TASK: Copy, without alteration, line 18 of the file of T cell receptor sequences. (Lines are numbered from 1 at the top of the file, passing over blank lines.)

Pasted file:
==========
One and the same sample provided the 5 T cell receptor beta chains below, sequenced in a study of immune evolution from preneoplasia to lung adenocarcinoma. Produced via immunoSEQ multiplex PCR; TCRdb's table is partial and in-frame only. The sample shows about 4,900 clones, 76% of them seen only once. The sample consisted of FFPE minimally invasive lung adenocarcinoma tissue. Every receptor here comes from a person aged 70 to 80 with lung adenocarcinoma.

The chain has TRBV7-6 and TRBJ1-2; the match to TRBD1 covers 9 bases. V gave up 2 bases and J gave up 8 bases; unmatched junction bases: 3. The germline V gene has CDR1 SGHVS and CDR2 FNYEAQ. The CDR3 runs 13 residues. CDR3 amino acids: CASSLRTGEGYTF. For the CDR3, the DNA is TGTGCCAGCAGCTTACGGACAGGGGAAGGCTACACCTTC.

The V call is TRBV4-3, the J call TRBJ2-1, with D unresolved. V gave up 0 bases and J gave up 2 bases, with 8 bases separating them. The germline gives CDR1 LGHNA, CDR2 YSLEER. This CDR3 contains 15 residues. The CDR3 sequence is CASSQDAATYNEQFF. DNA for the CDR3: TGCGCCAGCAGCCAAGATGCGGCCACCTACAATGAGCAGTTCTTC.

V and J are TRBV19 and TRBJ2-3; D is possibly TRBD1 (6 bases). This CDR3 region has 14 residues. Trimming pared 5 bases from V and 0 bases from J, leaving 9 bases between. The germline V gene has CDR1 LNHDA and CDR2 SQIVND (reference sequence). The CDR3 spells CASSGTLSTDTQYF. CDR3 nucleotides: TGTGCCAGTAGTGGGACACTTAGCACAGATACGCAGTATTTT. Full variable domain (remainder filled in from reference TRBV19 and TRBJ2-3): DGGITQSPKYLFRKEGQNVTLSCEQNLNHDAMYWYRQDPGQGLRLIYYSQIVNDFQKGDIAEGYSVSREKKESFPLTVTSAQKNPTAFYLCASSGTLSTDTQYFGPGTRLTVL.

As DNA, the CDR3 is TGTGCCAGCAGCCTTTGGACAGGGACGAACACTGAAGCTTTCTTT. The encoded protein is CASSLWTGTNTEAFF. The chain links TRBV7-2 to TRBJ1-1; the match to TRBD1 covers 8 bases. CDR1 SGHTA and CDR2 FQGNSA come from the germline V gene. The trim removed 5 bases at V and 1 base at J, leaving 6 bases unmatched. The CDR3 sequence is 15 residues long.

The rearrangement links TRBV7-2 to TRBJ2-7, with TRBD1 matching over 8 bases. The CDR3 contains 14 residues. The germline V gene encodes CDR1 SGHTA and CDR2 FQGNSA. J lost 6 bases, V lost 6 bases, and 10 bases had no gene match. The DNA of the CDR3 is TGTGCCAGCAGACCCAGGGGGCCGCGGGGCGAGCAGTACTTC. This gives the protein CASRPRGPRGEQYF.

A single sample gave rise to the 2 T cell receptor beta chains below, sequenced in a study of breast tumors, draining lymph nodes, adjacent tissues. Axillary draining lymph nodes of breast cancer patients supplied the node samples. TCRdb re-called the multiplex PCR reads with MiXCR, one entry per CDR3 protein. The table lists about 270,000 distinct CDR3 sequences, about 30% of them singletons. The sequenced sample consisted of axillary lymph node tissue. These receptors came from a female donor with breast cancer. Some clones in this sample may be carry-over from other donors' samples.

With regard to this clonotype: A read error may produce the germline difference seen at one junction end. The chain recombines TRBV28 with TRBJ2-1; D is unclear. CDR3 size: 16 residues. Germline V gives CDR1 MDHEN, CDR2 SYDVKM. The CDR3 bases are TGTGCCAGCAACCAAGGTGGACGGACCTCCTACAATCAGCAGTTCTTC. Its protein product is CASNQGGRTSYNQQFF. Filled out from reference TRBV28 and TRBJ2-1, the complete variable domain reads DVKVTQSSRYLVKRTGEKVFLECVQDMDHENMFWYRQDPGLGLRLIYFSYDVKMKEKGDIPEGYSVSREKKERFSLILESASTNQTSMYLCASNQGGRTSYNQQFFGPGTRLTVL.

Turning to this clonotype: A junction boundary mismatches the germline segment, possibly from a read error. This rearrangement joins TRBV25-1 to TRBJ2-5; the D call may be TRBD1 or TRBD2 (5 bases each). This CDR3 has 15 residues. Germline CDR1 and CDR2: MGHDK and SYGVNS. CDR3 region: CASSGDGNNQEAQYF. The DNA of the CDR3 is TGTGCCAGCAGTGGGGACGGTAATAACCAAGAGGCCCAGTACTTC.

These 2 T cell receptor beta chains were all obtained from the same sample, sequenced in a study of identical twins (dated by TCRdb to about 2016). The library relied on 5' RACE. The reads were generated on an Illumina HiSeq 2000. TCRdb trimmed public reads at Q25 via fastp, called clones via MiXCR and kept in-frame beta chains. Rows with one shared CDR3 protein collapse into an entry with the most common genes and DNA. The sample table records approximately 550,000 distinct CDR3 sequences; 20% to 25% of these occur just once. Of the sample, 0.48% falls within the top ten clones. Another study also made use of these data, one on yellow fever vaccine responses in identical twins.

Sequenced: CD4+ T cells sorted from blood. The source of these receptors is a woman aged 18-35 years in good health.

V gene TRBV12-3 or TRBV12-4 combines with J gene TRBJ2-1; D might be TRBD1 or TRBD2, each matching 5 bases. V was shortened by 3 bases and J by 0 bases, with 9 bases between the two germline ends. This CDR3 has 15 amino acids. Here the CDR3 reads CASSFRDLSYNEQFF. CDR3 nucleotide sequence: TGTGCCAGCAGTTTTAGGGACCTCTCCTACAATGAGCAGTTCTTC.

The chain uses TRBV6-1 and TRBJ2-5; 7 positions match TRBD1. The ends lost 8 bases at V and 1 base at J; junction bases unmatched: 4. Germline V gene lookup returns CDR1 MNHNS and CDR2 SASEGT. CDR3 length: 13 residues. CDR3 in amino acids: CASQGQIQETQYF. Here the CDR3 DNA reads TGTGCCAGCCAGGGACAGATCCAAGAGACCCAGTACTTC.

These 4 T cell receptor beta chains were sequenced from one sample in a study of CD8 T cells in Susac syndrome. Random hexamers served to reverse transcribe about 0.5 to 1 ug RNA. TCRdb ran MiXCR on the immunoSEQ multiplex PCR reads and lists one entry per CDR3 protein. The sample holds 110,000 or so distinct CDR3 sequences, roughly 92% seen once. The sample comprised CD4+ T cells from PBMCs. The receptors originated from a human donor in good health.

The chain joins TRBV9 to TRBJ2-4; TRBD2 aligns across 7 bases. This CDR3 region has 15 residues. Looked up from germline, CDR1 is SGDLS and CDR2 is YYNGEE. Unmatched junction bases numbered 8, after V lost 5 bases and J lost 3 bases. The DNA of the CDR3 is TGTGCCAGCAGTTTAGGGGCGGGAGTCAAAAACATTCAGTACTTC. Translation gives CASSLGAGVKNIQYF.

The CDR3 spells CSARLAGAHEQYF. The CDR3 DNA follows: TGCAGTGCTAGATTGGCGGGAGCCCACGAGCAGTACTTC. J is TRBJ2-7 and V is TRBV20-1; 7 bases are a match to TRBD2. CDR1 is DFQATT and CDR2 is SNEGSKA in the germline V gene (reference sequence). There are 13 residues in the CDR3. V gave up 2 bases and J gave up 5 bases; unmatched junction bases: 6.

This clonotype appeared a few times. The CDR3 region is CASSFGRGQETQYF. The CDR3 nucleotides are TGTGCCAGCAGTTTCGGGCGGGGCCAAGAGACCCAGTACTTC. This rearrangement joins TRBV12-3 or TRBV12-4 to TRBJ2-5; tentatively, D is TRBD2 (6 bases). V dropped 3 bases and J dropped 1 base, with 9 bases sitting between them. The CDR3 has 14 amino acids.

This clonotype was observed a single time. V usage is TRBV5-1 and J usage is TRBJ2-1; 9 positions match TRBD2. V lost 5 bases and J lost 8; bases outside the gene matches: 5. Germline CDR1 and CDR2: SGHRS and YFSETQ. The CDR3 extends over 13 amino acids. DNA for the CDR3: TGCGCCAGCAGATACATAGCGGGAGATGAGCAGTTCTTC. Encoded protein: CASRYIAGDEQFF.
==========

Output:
This clonotype was observed a single time. V usage is TRBV5-1 and J usage is TRBJ2-1; 9 positions match TRBD2. V lost 5 bases and J lost 8; bases outside the gene matches: 5. Germline CDR1 and CDR2: SGHRS and YFSETQ. The CDR3 extends over 13 amino acids. DNA for the CDR3: TGCGCCAGCAGATACATAGCGGGAGATGAGCAGTTCTTC. Encoded protein: CASRYIAGDEQFF.